05-14-2015 07:11 AM
I'm not sure how simple or complicated this is, but I am curious about the 'protect' class of checkboxes in regards to IDS on the Aruba controller. For example, we currently have 'detect adhoc networks' checked, but not 'protect from adhoc networks'. I seem alerts constantly in airwave that adhoc networks are detected, but what would the protect box actually do? Prevent devices from connecting to an adhoc network? Prevent an adhoc network from attaining and maintaining connections? Ideally, there is a database of valid users - there almost has to be, right? - that have already connected to my valid SSIDs. Does airwave only prevent THOSE devices from connecting to an adhoc network - when said adhoc network is within range of my valid SSIDs, of course - or does it prevent ANYONE from connecting to an adhoc network while in range? I would prefer the former, but I could live with the latter I guess. The same question/pondering/rambling goes for the other 'protect' boxes as well: does protect mean 'prevent connection'? It seems like if protecting does mean that the bad SSIDs/APs/BSSIDs cannot be connected to by my valid devices, then rogue mitigation becomes a purely hands-off process - once properly configured. Between the controller and airwave, I define valid APs, everything else, whether a neighbor, rogue, or even impersonator becomes irrelevant, since the controller and airwave will only allow devices to connect to valid APs, and kill any other connections. Even better is if the same combination let's other devices connect to them - i.e. they aren't contained, so the heart monitors in the hospital across the street can still connect to the hospital APs, but none of my devices can connect to the hospital APs.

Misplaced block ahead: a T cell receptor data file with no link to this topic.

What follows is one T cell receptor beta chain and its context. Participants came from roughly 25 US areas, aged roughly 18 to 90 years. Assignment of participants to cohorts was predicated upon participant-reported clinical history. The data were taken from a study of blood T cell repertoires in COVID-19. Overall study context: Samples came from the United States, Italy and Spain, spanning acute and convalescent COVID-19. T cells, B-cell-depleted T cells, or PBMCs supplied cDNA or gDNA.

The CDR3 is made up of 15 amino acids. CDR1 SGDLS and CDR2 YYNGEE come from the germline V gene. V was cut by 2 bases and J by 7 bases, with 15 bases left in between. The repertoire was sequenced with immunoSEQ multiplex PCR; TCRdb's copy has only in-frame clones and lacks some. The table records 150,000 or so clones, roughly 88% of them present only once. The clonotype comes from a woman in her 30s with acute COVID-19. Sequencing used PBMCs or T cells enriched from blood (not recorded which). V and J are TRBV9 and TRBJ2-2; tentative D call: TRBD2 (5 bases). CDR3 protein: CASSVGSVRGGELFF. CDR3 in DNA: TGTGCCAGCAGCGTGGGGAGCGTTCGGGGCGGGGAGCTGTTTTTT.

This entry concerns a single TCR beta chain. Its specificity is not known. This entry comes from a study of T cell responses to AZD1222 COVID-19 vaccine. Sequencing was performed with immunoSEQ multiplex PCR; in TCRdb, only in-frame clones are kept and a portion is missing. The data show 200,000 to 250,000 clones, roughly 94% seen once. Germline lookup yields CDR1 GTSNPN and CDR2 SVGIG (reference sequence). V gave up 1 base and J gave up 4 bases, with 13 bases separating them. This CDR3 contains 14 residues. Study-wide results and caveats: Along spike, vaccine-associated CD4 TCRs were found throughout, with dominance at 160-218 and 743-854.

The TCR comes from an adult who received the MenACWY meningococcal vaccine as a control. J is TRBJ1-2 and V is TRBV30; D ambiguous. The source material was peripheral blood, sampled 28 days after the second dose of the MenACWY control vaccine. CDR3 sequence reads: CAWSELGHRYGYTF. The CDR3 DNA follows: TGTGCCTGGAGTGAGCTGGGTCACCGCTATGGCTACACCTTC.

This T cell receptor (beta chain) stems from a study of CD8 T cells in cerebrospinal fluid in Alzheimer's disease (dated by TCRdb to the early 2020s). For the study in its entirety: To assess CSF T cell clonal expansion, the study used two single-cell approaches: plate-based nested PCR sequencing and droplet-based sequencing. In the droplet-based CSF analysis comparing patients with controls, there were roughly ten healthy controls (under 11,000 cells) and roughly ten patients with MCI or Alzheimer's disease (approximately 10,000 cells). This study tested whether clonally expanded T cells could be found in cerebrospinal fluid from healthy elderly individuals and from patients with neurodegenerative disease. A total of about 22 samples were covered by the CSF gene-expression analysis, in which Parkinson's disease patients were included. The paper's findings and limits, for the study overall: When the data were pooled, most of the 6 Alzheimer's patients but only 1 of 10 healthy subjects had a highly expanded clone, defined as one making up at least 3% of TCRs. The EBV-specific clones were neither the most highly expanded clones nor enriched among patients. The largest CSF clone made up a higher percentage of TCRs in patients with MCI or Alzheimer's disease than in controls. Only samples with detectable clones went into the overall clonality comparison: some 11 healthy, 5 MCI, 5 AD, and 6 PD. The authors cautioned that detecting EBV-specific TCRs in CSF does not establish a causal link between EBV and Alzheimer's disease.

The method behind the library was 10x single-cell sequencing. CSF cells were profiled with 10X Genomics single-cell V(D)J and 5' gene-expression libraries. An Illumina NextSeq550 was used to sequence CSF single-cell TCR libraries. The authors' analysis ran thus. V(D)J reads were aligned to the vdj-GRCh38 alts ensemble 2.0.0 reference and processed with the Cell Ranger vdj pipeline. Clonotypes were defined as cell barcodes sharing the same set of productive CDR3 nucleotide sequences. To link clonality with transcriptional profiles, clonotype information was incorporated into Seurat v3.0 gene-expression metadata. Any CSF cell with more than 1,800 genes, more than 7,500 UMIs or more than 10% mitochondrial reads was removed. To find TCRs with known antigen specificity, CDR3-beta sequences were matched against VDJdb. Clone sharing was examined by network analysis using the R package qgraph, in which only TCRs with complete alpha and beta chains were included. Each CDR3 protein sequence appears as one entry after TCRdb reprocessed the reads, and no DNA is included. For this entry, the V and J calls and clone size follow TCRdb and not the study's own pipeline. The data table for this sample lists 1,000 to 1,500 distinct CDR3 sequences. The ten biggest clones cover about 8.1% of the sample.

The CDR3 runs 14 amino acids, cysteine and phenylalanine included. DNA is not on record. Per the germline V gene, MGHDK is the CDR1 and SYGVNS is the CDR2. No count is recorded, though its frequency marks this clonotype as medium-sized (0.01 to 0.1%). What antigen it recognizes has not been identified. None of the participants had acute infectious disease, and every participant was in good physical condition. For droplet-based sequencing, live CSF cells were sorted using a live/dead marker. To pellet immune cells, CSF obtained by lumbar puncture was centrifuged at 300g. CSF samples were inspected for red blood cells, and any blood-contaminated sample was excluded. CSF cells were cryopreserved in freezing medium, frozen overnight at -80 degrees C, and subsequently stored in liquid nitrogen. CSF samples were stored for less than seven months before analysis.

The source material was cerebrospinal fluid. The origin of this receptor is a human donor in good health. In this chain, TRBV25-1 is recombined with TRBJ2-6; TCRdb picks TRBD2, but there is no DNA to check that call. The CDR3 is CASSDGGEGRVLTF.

Does that make sense?
Short version: Does checking the 'protect' boxes in the IDS configuration portion of the controller *prevent* my devices from connecting to the type of thing being protected from?
05-14-2015 09:56 AM
Yes you are essentially correct, by enabling the protect feature the APs (better if you use AMs) will prevent clients from connecting to adhoc networks through the use of deauth messages or tarpitting. Let me know if you need additional information on this topic.
05-14-2015 10:31 AM
One clarification: will it only prevent my clients from connecting, or will it prevent any clients from connecting? If it prevents all clients, can I specify that neighbors - and suspected neighbors - are exempt, thus making it so only suspected rogues and worse get tarpitted?
05-14-2015 10:45 AM
When working properly it will prevent all clients from connecting, however you can always manually reclassify it as a neighbor or interfering (if it was misclassified) and then the APs/AMs won't take any action at all.